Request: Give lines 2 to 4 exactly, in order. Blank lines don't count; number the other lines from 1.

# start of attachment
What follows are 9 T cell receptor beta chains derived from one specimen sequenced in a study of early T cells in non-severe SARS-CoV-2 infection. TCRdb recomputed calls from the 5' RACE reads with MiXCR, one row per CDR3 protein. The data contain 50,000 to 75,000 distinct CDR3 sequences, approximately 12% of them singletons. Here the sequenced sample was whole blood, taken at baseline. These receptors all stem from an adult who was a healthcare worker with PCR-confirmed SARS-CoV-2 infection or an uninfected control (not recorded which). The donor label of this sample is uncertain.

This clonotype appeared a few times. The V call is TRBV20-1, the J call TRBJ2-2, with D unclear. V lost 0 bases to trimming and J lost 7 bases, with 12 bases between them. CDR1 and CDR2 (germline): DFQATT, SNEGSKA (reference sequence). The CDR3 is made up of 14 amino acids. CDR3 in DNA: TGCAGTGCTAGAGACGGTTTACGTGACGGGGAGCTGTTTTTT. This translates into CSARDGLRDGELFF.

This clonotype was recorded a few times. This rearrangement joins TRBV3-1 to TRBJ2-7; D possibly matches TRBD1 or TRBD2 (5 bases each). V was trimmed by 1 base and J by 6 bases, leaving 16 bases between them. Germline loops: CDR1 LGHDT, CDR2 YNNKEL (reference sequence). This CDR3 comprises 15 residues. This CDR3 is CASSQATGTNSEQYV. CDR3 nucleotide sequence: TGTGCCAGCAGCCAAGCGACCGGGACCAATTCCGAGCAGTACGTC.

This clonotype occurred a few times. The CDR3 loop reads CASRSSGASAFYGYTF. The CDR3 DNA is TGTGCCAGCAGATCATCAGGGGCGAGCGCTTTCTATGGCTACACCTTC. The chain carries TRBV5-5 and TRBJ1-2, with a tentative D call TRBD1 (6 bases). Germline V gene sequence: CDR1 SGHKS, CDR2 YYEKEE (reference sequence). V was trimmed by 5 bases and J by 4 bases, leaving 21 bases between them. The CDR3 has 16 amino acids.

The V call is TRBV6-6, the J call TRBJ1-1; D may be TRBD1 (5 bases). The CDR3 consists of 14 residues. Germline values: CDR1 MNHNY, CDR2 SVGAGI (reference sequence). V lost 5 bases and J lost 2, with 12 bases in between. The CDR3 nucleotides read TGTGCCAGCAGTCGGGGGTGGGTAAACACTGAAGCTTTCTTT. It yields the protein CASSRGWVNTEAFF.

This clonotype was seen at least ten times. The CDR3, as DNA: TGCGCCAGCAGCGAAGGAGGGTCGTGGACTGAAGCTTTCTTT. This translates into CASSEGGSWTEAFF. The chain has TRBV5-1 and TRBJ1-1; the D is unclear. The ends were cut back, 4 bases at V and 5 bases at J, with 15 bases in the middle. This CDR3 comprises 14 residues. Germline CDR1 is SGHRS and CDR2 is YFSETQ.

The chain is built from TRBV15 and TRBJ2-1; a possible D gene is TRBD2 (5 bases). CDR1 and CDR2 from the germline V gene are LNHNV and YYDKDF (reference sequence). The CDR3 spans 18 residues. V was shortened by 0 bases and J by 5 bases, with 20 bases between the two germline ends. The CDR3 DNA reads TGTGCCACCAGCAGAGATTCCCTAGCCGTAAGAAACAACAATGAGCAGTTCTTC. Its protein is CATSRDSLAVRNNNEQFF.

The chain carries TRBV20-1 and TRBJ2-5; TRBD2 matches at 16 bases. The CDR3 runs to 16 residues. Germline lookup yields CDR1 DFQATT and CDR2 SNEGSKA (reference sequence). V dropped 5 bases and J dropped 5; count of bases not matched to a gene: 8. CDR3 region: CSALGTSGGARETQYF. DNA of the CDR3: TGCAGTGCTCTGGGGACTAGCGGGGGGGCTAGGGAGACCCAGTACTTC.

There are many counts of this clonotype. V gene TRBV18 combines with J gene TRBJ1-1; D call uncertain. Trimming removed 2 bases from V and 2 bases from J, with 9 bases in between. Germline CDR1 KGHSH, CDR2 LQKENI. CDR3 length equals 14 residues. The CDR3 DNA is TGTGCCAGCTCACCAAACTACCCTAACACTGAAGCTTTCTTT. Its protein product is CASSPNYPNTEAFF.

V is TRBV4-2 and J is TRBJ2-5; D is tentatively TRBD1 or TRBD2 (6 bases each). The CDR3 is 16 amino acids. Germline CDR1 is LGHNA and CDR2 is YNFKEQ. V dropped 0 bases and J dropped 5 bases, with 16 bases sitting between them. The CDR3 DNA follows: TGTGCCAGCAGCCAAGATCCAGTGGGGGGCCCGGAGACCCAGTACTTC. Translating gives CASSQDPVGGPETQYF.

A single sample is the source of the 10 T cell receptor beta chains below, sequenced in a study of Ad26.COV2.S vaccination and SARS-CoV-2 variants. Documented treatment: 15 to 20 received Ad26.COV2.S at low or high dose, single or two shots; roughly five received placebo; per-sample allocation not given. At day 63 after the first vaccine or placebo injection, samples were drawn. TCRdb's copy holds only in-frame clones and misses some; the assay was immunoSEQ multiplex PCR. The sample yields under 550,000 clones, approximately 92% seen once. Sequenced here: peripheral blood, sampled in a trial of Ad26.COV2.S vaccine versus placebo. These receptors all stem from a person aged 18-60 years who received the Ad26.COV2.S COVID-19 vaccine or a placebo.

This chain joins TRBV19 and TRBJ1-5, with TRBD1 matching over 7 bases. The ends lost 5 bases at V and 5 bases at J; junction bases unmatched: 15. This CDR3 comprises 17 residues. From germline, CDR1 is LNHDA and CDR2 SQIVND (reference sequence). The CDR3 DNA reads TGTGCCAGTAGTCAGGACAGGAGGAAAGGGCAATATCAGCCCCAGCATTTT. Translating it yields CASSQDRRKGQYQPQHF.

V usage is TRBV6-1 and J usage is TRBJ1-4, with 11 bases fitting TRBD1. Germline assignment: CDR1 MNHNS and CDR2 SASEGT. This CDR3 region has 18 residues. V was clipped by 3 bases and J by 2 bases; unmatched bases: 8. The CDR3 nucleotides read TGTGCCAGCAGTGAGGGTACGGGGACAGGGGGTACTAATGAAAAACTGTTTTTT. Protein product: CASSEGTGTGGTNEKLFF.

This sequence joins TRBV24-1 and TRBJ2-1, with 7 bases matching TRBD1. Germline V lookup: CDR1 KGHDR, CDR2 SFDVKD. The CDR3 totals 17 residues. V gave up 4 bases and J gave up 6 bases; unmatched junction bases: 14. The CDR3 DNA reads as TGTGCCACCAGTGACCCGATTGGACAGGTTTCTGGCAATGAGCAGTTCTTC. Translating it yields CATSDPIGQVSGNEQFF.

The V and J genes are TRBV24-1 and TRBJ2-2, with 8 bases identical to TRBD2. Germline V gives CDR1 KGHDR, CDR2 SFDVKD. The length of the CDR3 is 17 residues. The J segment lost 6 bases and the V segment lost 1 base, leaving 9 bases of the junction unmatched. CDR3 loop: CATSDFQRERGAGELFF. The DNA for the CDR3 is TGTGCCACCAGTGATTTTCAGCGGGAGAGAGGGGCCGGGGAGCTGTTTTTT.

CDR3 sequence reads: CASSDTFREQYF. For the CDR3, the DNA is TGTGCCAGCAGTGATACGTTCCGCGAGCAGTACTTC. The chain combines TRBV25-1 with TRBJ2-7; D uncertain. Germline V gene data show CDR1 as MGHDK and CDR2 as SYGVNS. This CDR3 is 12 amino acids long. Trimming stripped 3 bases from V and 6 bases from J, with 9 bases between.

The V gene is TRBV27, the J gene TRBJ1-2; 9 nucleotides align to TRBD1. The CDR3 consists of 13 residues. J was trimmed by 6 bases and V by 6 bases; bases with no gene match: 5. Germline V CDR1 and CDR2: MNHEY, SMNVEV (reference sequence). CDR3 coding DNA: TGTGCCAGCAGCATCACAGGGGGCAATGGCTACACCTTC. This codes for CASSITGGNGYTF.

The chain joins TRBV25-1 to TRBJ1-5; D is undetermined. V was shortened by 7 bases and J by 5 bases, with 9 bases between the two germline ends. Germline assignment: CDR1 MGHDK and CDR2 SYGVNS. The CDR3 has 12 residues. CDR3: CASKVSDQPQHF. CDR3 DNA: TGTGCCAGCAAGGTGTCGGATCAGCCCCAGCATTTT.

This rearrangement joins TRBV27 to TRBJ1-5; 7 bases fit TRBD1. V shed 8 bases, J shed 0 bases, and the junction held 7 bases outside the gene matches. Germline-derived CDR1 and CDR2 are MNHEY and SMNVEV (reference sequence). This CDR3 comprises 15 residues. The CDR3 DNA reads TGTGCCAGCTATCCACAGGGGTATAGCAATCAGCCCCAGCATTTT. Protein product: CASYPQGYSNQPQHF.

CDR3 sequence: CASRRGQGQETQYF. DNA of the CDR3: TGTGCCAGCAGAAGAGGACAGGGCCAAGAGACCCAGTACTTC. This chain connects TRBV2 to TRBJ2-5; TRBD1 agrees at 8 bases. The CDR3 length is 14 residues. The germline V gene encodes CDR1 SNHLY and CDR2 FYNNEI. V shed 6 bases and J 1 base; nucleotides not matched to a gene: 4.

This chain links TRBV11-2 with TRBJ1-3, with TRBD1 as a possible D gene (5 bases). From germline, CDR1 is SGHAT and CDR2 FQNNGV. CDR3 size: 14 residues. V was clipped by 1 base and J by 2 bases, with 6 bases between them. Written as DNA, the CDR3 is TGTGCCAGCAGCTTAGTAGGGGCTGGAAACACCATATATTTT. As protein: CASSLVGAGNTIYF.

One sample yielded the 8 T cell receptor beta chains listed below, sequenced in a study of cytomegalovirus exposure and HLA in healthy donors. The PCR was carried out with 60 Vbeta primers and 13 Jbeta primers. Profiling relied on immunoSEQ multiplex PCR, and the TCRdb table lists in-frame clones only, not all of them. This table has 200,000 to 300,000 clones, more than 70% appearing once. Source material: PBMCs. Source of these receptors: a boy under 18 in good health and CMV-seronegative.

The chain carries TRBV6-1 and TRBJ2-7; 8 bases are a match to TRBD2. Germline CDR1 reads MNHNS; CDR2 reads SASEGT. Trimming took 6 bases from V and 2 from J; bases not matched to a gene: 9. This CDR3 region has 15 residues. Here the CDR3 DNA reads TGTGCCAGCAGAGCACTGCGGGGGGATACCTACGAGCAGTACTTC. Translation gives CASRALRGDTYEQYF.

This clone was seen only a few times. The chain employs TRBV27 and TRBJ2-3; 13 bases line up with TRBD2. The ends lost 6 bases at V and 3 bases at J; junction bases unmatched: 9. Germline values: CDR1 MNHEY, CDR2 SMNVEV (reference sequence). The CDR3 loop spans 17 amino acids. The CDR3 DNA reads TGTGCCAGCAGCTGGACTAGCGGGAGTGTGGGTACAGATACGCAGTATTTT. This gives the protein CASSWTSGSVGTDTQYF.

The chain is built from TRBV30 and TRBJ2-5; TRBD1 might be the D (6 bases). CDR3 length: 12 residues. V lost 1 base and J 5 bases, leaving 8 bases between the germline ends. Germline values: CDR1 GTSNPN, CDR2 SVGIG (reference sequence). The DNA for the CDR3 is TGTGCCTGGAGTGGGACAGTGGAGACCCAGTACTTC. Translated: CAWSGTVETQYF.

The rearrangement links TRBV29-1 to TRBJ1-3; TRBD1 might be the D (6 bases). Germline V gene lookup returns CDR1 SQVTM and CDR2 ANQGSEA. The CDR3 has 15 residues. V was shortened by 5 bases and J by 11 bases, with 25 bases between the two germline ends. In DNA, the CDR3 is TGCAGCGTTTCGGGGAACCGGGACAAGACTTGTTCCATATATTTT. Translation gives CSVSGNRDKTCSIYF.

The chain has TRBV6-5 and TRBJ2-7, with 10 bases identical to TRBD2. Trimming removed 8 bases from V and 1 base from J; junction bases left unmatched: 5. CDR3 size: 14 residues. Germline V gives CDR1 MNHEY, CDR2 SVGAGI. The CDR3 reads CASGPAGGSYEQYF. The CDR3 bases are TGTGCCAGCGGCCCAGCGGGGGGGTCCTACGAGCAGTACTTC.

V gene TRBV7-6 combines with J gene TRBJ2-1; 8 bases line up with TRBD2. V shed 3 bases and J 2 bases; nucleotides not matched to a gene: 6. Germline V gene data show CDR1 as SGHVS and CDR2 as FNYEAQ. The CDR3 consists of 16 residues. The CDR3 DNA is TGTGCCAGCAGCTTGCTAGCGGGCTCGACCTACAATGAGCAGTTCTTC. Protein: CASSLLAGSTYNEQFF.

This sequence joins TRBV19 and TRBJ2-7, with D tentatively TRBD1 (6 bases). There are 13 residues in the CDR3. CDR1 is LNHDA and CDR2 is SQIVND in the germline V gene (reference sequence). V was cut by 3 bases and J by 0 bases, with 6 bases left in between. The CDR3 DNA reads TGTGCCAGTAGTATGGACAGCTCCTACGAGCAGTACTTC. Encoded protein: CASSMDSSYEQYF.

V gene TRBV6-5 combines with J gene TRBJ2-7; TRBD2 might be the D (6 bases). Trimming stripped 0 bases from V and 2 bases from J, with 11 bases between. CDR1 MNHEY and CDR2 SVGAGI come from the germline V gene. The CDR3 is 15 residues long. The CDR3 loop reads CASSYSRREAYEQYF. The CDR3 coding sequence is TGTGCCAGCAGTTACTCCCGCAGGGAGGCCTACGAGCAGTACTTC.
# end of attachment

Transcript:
This clonotype appeared a few times. The V call is TRBV20-1, the J call TRBJ2-2, with D unclear. V lost 0 bases to trimming and J lost 7 bases, with 12 bases between them. CDR1 and CDR2 (germline): DFQATT, SNEGSKA (reference sequence). The CDR3 is made up of 14 amino acids. CDR3 in DNA: TGCAGTGCTAGAGACGGTTTACGTGACGGGGAGCTGTTTTTT. This translates into CSARDGLRDGELFF.

This clonotype was recorded a few times. This rearrangement joins TRBV3-1 to TRBJ2-7; D possibly matches TRBD1 or TRBD2 (5 bases each). V was trimmed by 1 base and J by 6 bases, leaving 16 bases between them. Germline loops: CDR1 LGHDT, CDR2 YNNKEL (reference sequence). This CDR3 comprises 15 residues. This CDR3 is CASSQATGTNSEQYV. CDR3 nucleotide sequence: TGTGCCAGCAGCCAAGCGACCGGGACCAATTCCGAGCAGTACGTC.

This clonotype occurred a few times. The CDR3 loop reads CASRSSGASAFYGYTF. The CDR3 DNA is TGTGCCAGCAGATCATCAGGGGCGAGCGCTTTCTATGGCTACACCTTC. The chain carries TRBV5-5 and TRBJ1-2, with a tentative D call TRBD1 (6 bases). Germline V gene sequence: CDR1 SGHKS, CDR2 YYEKEE (reference sequence). V was trimmed by 5 bases and J by 4 bases, leaving 21 bases between them. The CDR3 has 16 amino acids.